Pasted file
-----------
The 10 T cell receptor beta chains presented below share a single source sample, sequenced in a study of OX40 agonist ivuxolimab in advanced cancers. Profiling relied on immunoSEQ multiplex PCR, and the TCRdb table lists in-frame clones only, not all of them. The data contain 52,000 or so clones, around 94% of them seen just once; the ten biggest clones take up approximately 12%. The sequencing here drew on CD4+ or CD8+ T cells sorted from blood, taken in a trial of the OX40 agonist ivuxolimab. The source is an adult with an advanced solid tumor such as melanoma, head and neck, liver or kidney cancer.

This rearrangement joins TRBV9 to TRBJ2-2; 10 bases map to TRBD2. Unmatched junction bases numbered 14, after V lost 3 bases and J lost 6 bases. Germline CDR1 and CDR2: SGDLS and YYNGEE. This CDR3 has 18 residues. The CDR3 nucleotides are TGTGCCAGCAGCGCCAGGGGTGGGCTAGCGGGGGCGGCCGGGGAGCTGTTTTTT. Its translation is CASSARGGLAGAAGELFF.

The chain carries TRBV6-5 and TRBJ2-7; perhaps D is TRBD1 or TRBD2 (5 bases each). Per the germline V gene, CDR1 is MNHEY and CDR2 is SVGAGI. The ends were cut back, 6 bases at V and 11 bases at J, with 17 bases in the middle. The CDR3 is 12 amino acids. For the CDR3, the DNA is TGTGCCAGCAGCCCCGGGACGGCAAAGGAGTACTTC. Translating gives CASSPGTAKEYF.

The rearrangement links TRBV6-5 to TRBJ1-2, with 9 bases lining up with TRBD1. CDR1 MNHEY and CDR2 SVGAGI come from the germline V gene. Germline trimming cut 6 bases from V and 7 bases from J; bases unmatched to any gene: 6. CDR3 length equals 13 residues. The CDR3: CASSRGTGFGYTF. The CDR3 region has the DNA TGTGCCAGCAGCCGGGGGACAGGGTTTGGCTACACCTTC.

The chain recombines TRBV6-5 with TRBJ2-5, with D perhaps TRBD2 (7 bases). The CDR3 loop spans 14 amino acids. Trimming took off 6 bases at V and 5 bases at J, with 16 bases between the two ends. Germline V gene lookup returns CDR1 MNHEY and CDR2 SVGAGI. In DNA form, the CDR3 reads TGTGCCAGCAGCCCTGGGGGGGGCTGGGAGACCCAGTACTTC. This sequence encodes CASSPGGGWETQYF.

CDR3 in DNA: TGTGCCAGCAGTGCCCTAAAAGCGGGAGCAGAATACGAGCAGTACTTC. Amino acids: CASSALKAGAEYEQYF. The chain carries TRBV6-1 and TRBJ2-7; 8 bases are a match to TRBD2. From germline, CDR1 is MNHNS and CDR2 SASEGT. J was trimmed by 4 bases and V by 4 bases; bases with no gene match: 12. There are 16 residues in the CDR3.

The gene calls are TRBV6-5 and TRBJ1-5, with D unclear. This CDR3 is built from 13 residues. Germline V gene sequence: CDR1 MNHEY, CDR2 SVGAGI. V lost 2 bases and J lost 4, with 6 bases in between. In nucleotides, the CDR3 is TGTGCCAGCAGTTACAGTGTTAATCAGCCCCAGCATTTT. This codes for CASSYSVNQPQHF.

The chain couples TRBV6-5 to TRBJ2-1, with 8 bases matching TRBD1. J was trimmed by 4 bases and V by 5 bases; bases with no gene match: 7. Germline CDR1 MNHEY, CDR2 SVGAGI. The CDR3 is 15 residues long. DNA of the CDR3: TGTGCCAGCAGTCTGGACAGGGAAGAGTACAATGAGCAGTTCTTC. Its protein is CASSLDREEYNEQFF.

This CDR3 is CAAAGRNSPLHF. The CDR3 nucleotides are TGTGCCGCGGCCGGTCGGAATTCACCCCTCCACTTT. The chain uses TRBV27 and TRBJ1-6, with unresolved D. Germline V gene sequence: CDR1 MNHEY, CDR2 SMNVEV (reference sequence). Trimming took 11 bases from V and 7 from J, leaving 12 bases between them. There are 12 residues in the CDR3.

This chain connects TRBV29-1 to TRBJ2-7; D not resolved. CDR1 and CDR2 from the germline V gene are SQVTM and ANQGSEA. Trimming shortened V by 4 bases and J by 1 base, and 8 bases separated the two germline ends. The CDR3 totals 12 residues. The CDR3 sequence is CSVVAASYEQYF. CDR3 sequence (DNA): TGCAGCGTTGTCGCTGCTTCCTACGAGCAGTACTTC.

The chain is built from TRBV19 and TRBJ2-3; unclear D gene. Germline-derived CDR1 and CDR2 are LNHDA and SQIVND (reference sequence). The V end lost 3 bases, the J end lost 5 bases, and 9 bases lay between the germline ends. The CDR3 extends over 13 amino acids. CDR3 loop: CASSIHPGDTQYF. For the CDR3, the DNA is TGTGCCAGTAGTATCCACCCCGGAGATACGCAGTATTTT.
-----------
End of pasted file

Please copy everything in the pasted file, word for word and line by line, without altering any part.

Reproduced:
The 10 T cell receptor beta chains presented below share a single source sample, sequenced in a study of OX40 agonist ivuxolimab in advanced cancers. Profiling relied on immunoSEQ multiplex PCR, and the TCRdb table lists in-frame clones only, not all of them. The data contain 52,000 or so clones, around 94% of them seen just once; the ten biggest clones take up approximately 12%. The sequencing here drew on CD4+ or CD8+ T cells sorted from blood, taken in a trial of the OX40 agonist ivuxolimab. The source is an adult with an advanced solid tumor such as melanoma, head and neck, liver or kidney cancer.

This rearrangement joins TRBV9 to TRBJ2-2; 10 bases map to TRBD2. Unmatched junction bases numbered 14, after V lost 3 bases and J lost 6 bases. Germline CDR1 and CDR2: SGDLS and YYNGEE. This CDR3 has 18 residues. The CDR3 nucleotides are TGTGCCAGCAGCGCCAGGGGTGGGCTAGCGGGGGCGGCCGGGGAGCTGTTTTTT. Its translation is CASSARGGLAGAAGELFF.

The chain carries TRBV6-5 and TRBJ2-7; perhaps D is TRBD1 or TRBD2 (5 bases each). Per the germline V gene, CDR1 is MNHEY and CDR2 is SVGAGI. The ends were cut back, 6 bases at V and 11 bases at J, with 17 bases in the middle. The CDR3 is 12 amino acids. For the CDR3, the DNA is TGTGCCAGCAGCCCCGGGACGGCAAAGGAGTACTTC. Translating gives CASSPGTAKEYF.

The rearrangement links TRBV6-5 to TRBJ1-2, with 9 bases lining up with TRBD1. CDR1 MNHEY and CDR2 SVGAGI come from the germline V gene. Germline trimming cut 6 bases from V and 7 bases from J; bases unmatched to any gene: 6. CDR3 length equals 13 residues. The CDR3: CASSRGTGFGYTF. The CDR3 region has the DNA TGTGCCAGCAGCCGGGGGACAGGGTTTGGCTACACCTTC.

The chain recombines TRBV6-5 with TRBJ2-5, with D perhaps TRBD2 (7 bases). The CDR3 loop spans 14 amino acids. Trimming took off 6 bases at V and 5 bases at J, with 16 bases between the two ends. Germline V gene lookup returns CDR1 MNHEY and CDR2 SVGAGI. In DNA form, the CDR3 reads TGTGCCAGCAGCCCTGGGGGGGGCTGGGAGACCCAGTACTTC. This sequence encodes CASSPGGGWETQYF.

CDR3 in DNA: TGTGCCAGCAGTGCCCTAAAAGCGGGAGCAGAATACGAGCAGTACTTC. Amino acids: CASSALKAGAEYEQYF. The chain carries TRBV6-1 and TRBJ2-7; 8 bases are a match to TRBD2. From germline, CDR1 is MNHNS and CDR2 SASEGT. J was trimmed by 4 bases and V by 4 bases; bases with no gene match: 12. There are 16 residues in the CDR3.

The gene calls are TRBV6-5 and TRBJ1-5, with D unclear. This CDR3 is built from 13 residues. Germline V gene sequence: CDR1 MNHEY, CDR2 SVGAGI. V lost 2 bases and J lost 4, with 6 bases in between. In nucleotides, the CDR3 is TGTGCCAGCAGTTACAGTGTTAATCAGCCCCAGCATTTT. This codes for CASSYSVNQPQHF.

The chain couples TRBV6-5 to TRBJ2-1, with 8 bases matching TRBD1. J was trimmed by 4 bases and V by 5 bases; bases with no gene match: 7. Germline CDR1 MNHEY, CDR2 SVGAGI. The CDR3 is 15 residues long. DNA of the CDR3: TGTGCCAGCAGTCTGGACAGGGAAGAGTACAATGAGCAGTTCTTC. Its protein is CASSLDREEYNEQFF.

This CDR3 is CAAAGRNSPLHF. The CDR3 nucleotides are TGTGCCGCGGCCGGTCGGAATTCACCCCTCCACTTT. The chain uses TRBV27 and TRBJ1-6, with unresolved D. Germline V gene sequence: CDR1 MNHEY, CDR2 SMNVEV (reference sequence). Trimming took 11 bases from V and 7 from J, leaving 12 bases between them. There are 12 residues in the CDR3.

This chain connects TRBV29-1 to TRBJ2-7; D not resolved. CDR1 and CDR2 from the germline V gene are SQVTM and ANQGSEA. Trimming shortened V by 4 bases and J by 1 base, and 8 bases separated the two germline ends. The CDR3 totals 12 residues. The CDR3 sequence is CSVVAASYEQYF. CDR3 sequence (DNA): TGCAGCGTTGTCGCTGCTTCCTACGAGCAGTACTTC.

The chain is built from TRBV19 and TRBJ2-3; unclear D gene. Germline-derived CDR1 and CDR2 are LNHDA and SQIVND (reference sequence). The V end lost 3 bases, the J end lost 5 bases, and 9 bases lay between the germline ends. The CDR3 extends over 13 amino acids. CDR3 loop: CASSIHPGDTQYF. For the CDR3, the DNA is TGTGCCAGTAGTATCCACCCCGGAGATACGCAGTATTTT.